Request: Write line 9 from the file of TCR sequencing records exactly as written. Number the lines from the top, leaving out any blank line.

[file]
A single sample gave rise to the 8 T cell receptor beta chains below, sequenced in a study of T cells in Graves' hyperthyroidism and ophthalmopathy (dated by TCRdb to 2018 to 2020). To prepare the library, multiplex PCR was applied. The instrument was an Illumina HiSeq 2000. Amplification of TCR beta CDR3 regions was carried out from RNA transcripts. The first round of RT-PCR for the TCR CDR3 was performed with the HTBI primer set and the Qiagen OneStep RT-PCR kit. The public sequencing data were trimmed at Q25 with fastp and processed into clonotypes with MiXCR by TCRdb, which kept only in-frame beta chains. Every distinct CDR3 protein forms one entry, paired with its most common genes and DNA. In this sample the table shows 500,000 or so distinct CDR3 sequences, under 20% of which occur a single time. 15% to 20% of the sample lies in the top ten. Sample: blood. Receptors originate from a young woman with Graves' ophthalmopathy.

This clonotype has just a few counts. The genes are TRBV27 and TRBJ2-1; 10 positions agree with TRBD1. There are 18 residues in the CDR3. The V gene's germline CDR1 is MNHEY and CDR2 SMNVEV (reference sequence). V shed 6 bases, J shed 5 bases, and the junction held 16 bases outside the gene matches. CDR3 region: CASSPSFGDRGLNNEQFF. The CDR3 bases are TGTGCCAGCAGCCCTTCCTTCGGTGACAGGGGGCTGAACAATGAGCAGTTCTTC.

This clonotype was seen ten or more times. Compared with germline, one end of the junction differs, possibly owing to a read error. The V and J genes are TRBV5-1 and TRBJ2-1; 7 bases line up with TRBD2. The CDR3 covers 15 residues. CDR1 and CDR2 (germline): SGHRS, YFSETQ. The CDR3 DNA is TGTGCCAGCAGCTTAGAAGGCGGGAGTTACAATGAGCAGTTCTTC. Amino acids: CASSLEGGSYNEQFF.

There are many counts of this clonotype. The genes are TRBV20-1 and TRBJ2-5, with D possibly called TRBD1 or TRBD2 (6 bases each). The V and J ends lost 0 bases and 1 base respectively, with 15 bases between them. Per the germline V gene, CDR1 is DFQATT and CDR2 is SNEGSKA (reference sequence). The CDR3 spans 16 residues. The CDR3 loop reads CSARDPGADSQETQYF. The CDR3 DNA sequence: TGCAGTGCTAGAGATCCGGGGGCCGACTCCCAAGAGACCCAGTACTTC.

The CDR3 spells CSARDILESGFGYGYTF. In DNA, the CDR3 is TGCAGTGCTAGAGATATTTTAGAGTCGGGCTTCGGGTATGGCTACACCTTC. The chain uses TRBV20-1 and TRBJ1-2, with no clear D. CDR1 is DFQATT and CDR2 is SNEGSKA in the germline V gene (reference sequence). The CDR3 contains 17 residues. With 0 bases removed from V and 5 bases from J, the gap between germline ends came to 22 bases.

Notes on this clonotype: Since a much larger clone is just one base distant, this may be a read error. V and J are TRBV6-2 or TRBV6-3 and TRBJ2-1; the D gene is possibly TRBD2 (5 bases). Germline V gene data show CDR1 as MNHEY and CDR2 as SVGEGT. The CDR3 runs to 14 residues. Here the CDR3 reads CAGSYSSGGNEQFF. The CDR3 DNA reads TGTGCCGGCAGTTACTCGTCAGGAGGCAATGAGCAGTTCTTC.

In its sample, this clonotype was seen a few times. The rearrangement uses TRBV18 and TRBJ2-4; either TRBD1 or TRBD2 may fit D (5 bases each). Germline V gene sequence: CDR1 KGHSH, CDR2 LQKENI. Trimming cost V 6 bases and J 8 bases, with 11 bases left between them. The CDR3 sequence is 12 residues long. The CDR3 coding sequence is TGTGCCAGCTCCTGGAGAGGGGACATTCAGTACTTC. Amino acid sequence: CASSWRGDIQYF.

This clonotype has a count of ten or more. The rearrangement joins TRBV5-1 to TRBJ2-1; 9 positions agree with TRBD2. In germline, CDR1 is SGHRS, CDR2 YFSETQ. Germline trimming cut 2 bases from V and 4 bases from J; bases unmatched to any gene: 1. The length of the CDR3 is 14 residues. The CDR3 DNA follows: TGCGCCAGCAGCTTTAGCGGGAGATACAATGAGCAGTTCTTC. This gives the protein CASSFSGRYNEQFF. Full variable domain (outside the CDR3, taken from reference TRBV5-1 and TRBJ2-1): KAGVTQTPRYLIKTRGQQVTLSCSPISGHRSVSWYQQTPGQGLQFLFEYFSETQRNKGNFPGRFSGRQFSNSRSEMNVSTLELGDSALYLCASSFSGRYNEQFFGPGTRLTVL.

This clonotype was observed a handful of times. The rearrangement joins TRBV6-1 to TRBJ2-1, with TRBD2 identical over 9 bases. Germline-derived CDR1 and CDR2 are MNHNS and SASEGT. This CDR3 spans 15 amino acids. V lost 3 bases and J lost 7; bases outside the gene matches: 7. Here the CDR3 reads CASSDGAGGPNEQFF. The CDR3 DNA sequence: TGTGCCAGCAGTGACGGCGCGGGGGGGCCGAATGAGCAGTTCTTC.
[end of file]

This clonotype was observed a handful of times. The rearrangement joins TRBV6-1 to TRBJ2-1, with TRBD2 identical over 9 bases. Germline-derived CDR1 and CDR2 are MNHNS and SASEGT. This CDR3 spans 15 amino acids. V lost 3 bases and J lost 7; bases outside the gene matches: 7. Here the CDR3 reads CASSDGAGGPNEQFF. The CDR3 DNA sequence: TGTGCCAGCAGTGACGGCGCGGGGGGGCCGAATGAGCAGTTCTTC.